19 And this is the testimony of John, when the Jews sent priests and Levites from Jerusalem to ask him, “Who are you?” 20 He confessed, and did not deny, but confessed, “I am not the Christ.” 21 And they asked him, “What then? Are you Elijah?” He said, “I am not.” “Are you the Prophet?” And he answered, “No.” 22 So they said to him, “Who are you? We need to give an answer to those who sent us. What do you say about yourself?” 23 He said, “I am the voice of one crying out in the wilderness, ‘Make straight the way of the Lord,’ as the prophet Isaiah said.” 24 (Now they had been sent from the Pharisees.)
Here for the first time we encounter one of the key characteristics of those whom John calls – hoi Iudaioi. In most translations hoi Iudaioi is simply translated as – “the Jews.” In this section, as in most appearances in this Gospel, the key characteristic of this group is their authority. In fact, most disputes that Jesus has with his opponents in this Gospel are in some way connected with this concept. “The Jews” are in a position of authority to send a commission of Levites and priests from Jerusalem to investigate the activity of John the Baptist. Not only do they send the delegation, but John the Baptist gives them his reluctant answer, thereby begrudgingly acknowledging their authority.
It must be kept in mind that Jerusalem had only one spiritual center – the Temple. There was also a larger council of sages, the Sanhedrin, who governed the affairs of the Jewish community. The Sanhedrin consisted of the Temple priests, the high priests (many of whom were Sadducees), and also a large number of leading representatives of the Pharisaic movement (regular people tended to favor Essenes and Pharisees over against Sadducees).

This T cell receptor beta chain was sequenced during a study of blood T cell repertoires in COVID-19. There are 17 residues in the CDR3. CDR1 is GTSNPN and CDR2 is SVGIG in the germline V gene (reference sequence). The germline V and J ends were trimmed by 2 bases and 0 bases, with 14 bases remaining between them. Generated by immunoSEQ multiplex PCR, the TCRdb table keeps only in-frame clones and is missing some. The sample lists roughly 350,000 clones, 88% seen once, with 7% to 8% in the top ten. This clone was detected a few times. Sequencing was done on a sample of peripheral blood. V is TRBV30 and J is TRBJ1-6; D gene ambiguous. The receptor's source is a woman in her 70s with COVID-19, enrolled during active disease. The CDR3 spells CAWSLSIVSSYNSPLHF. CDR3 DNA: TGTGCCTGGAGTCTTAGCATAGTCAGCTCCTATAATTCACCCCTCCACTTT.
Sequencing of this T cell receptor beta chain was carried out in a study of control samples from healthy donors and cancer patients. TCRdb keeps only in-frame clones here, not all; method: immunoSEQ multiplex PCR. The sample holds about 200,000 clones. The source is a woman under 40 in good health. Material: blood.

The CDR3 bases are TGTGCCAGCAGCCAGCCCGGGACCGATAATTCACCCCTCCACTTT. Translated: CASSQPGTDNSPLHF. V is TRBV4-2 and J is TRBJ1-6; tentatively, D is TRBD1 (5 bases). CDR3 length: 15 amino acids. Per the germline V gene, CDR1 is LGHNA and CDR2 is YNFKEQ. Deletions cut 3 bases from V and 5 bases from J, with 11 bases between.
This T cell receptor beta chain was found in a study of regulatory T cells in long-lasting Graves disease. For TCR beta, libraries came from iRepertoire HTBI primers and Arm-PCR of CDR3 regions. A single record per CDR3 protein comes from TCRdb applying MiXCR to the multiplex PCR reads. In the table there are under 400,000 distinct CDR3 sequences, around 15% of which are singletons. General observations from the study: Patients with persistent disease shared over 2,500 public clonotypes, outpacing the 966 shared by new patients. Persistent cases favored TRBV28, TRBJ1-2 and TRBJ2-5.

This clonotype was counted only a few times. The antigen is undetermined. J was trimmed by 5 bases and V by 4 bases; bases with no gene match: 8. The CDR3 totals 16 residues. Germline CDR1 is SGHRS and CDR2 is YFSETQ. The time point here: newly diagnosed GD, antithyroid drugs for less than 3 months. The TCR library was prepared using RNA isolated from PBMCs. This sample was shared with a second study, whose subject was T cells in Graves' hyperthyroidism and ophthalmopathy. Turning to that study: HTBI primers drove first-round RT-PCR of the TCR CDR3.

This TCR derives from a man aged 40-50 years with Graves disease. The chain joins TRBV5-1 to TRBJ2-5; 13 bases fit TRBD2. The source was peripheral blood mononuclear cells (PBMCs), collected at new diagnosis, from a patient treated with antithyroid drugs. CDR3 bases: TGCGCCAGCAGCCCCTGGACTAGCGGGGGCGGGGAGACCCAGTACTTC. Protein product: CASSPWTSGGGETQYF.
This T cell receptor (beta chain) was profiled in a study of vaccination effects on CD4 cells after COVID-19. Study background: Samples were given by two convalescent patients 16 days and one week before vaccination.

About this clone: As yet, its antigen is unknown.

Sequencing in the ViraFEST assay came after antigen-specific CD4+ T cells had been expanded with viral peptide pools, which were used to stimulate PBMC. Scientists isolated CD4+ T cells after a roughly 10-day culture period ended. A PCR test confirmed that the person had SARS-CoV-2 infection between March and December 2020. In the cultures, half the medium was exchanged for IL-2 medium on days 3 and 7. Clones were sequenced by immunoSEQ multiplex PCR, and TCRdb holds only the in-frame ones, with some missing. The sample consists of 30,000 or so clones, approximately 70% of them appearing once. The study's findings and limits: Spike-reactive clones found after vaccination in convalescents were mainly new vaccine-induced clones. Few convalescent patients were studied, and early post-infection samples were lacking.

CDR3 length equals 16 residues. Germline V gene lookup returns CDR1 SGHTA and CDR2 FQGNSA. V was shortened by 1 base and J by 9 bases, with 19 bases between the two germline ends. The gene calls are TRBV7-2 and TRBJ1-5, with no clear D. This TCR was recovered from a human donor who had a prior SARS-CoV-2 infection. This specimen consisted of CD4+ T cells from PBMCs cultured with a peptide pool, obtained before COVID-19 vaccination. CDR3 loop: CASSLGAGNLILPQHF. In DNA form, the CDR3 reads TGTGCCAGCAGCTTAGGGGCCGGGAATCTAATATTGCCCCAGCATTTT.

In Jn 1:24 we are told that the priests and Levites mentioned Jn 1:19 were sent by Jerusalem’s Pharisees. Here, the Gospel of John is specifying which of the ruling fractions initiated the commission of inquiry into John’s actions and preaching. It was the Pharisaic fraction.
You may remember in previous discussions we mentioned the possibility that John (Yohanan) the Baptist was the same Yohanan mentioned in the writings of the Qumran Community who departed Qumran. We concluded that while possible, this hypothesis was unlikely. We additionally noted that the Essene community, according to Josephus, was almost as large as that of the Pharisees and was somehow connected with Qumran. It is likely that Qumran was spiritual center of the Essene movement. In other words, all Qumranites were probably also Essenes, but not all Essenes were Qumranites.
The fact that John the Baptist was particularly targeted for investigation by the Pharisees supports the idea that he was in fact connected to the larger Essene movement. (Remember, the Essenes were the arch enemies of the Pharisees). John, still recognizing to some degree the authority of “the ones that sent” the delegation from Jerusalem, provides his answers. However, we can see (particularly evident in the Greek) that his answers become shorter and shorter as he replies to the commission’s questioning (Jn 1:20-21).
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